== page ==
19 July 2019/ sale_commercial_property_guide

5 strategies for making your building greener

Lower your carbon footprint, reduce costs and increase tenant satisfaction with energy-efficient upgrades.

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These days, making your building greener is not just a matter of complying with environmental or energy efficiency rules and regulations. By ensuring a building is eco-friendly and energy efficient, owners and business managers not only make the space more attractive to tenants, they can also save on costs, reduce the need for extensive future upgrades and demonstrate they’re doing their bit to help the planet.

“Creating more sustainable buildings improves outcomes for employees and customers,” says Eric Corey Freed, principal of Boston-based organicARCHITECT. With three decades of experience in sustainable design and building, Freed currently focuses his practice on consulting with property management companies and organisations to achieve net-zero energy – where a building produces as much energy as it consumes over the course of a year.

If you already own or manage buildings, there are a few practical ways for you to start working toward net-zero energy – along with reaping the cultural and cost-saving benefits an eco-friendly building can provide. Here, Freed offers five strategies for going green.

1. Get an energy audit

An audit of your building’s energy usage is the best place to start and, thanks to initiatives such as the Carbon Trust’s Green Business Fund, you may qualify for a fully funded energy assessment at no cost to your business to help identify areas for energy and cost savings. According to the Carbon Trust, SMEs identify an average saving of £8,230 on their energy spend through its energy efficiency assessments. One example is Haldex Brake Products Ltd in Nuneaton. Even though it’s housed in a new BREEAM (Building Research Establishment Environmental Assessment Method) rated building, the visiting Carbon Trust expert reported three key opportunities to save energy and associated carbon emissions. These were: managing energy as a controllable resource; repairing compressed air leaks and upgrading lighting to LED. These recommendations have a combined capital expenditure of £6,700 and will pay back within a year.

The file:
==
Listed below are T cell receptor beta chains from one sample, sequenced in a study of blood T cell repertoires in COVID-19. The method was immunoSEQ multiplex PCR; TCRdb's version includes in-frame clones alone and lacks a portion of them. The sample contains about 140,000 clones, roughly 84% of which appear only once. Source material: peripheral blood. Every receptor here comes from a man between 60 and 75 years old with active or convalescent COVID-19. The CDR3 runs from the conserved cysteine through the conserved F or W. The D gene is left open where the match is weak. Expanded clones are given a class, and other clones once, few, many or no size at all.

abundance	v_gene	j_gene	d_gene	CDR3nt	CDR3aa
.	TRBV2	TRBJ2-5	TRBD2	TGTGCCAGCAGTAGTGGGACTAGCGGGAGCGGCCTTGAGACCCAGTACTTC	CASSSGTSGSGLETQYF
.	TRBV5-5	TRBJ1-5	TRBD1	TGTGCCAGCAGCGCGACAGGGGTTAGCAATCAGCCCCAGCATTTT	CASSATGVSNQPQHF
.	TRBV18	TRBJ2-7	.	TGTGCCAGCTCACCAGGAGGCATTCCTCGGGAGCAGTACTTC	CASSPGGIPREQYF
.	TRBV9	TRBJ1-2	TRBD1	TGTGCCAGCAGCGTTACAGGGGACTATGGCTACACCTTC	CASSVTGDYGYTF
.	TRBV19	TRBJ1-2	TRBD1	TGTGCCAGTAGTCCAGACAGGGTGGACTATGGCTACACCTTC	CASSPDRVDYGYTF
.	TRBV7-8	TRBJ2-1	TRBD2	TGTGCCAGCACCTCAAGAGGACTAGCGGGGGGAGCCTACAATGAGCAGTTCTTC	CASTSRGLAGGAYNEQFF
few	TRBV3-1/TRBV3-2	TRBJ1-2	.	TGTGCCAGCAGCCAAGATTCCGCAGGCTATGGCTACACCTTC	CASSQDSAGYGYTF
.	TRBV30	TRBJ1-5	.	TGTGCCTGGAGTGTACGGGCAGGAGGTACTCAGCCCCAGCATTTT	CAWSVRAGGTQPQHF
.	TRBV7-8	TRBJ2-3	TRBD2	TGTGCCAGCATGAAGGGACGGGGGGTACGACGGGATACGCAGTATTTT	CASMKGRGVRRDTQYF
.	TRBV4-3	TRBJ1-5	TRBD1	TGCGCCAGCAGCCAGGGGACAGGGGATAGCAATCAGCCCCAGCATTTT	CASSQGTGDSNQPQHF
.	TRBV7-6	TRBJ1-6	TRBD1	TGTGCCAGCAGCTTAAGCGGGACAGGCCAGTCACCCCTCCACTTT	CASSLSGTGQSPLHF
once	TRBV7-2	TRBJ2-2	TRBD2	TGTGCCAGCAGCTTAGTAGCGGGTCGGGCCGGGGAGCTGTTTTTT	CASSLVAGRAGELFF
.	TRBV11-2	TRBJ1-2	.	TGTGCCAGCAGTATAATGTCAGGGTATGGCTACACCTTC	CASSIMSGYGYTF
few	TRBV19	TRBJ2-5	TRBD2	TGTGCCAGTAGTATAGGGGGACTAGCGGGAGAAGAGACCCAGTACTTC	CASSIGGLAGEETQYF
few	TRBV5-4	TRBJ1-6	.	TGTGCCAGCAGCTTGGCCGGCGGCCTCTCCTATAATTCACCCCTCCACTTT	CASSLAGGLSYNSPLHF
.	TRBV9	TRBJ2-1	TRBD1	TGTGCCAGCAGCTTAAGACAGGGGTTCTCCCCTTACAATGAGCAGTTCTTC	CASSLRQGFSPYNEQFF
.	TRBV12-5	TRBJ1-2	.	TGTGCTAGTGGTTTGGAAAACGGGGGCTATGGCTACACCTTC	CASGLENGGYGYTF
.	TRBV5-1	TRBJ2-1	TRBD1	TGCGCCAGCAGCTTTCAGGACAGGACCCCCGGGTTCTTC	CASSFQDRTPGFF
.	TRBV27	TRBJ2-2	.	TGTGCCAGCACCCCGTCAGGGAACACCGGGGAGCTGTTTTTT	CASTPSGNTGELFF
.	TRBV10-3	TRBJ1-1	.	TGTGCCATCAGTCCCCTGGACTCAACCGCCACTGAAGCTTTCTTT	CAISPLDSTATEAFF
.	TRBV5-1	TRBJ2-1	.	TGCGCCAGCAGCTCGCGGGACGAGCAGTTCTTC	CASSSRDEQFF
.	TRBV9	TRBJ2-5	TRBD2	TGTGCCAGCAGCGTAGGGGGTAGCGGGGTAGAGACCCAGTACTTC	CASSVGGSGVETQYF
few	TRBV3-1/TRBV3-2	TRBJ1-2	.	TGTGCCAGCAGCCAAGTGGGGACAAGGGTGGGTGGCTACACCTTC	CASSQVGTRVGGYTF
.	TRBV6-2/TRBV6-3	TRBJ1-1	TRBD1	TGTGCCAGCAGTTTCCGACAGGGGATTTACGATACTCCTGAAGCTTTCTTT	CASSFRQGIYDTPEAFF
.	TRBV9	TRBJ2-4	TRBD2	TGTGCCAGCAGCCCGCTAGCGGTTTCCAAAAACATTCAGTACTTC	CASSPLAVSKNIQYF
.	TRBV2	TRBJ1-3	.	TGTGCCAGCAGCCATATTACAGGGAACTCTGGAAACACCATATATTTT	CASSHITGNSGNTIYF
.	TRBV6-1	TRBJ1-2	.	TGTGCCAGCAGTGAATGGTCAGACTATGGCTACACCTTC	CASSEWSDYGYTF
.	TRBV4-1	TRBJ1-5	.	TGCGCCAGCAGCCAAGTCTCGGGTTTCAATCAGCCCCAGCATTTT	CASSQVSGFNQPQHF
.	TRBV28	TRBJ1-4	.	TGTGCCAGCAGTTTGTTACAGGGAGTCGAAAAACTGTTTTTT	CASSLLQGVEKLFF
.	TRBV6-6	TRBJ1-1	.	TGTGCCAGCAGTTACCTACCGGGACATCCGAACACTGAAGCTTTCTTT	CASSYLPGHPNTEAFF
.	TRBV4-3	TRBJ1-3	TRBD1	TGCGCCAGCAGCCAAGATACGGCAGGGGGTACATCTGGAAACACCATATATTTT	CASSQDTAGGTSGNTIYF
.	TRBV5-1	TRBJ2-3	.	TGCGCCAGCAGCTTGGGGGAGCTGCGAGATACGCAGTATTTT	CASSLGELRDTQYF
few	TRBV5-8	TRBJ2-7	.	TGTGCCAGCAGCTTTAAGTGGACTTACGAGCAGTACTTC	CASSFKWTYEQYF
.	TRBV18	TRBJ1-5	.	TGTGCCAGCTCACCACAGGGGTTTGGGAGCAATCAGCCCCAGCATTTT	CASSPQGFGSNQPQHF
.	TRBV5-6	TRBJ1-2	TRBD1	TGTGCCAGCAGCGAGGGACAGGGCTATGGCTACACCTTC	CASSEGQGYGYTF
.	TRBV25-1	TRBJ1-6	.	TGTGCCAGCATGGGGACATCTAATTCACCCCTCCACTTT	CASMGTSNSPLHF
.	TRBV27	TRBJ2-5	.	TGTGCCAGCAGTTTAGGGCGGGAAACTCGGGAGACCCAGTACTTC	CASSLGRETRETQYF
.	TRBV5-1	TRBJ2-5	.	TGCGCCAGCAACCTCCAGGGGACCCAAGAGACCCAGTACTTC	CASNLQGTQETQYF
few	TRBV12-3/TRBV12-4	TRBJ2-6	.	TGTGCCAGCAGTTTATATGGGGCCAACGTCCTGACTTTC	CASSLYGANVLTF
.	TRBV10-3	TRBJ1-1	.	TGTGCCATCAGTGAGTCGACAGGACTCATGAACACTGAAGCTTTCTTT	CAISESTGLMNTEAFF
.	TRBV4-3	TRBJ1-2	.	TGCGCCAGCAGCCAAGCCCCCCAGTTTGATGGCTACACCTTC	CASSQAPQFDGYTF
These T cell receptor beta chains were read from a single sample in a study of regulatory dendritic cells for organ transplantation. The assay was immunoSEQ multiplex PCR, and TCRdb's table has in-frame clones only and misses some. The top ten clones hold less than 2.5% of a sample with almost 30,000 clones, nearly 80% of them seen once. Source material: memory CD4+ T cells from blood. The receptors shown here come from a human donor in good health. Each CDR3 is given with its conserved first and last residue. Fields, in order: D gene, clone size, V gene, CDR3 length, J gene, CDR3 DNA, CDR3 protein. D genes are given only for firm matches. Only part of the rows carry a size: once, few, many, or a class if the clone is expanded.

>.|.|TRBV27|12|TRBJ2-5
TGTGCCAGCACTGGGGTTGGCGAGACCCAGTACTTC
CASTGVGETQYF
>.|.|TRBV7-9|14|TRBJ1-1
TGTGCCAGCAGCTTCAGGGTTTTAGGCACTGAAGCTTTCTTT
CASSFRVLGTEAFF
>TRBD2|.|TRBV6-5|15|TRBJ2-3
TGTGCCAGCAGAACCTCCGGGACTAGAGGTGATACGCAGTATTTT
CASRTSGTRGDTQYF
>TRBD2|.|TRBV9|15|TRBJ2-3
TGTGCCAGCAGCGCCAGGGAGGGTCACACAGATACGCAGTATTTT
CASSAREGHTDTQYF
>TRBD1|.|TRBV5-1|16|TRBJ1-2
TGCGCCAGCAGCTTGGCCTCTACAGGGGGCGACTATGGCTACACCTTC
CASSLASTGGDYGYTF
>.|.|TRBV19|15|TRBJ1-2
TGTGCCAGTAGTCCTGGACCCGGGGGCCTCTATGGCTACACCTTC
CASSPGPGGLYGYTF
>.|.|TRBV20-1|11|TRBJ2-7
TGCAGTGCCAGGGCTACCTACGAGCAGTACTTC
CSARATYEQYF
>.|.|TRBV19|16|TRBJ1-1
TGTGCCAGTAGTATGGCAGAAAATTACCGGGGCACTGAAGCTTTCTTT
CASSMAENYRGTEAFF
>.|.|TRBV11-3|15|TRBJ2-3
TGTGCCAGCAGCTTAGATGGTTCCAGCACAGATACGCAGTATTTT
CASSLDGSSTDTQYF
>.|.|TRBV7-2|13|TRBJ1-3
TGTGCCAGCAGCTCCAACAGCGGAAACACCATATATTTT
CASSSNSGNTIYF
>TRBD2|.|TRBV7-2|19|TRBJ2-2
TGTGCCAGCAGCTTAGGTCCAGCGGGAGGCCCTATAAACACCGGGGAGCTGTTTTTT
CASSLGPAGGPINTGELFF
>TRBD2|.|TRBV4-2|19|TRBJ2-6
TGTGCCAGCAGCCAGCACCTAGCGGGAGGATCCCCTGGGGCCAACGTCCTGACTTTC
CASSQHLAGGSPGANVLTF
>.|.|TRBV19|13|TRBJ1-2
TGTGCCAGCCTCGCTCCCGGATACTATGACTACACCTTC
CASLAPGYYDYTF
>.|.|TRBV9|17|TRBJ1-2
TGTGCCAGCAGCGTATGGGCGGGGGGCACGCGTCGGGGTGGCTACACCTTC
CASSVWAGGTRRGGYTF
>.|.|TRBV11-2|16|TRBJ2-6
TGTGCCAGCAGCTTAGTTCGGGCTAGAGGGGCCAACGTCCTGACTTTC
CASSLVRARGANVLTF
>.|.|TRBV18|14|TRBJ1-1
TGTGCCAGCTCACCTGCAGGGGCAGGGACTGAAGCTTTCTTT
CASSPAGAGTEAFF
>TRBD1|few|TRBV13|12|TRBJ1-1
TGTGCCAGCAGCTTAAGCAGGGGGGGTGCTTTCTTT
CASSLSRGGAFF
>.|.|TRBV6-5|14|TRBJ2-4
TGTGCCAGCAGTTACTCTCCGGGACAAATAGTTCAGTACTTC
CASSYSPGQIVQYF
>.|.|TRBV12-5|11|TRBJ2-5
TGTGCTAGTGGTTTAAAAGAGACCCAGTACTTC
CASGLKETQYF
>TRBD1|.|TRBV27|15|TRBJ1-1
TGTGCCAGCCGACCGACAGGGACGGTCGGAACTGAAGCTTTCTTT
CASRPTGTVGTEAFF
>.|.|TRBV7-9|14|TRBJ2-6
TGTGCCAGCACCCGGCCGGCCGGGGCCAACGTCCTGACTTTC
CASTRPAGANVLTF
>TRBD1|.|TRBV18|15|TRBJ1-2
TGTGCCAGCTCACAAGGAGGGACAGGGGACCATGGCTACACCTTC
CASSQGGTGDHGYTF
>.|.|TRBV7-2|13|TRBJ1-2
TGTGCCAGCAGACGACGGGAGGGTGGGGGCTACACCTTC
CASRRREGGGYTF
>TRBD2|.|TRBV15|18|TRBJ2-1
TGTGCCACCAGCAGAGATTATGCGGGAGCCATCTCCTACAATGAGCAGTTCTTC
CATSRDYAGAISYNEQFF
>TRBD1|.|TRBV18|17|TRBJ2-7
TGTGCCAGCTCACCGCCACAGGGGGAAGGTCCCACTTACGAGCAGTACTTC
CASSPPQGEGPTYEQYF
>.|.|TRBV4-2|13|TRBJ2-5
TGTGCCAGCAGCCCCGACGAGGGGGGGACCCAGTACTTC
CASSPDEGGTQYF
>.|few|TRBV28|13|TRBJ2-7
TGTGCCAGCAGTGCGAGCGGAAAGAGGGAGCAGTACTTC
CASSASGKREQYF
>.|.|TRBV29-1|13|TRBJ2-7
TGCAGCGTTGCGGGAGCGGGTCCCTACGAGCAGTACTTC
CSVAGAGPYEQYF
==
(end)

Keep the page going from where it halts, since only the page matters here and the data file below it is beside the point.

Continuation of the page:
2. Update the lighting

The old school incandescent lights were 90% heat and 10% light. Most office buildings today have fluorescents, which are 90% light and 10% heat – but the quality of light they emit is not well liked. One quick update that Freed's firm often makes is to put in LED lighting, which provides better quality of light, is more energy-efficient and typically lasts longer than traditional bulbs.

While updating the light system, Freed also suggests adding a dimmer, or an occupancy sensor, which can dim or turn off the lights in empty areas. Even better, a daylight sensor can dim or turn up the lights based on how much natural light is coming into the space.

Optimising natural light is one of the most important elements in improving employees' wellbeing as well as lowering lighting bills. The most effective way to increase natural light is by installing more windows, but if that's not feasible, try redesigning the interior layout to make sure desks are positioned where natural light will reach them and install mirrors at strategic places.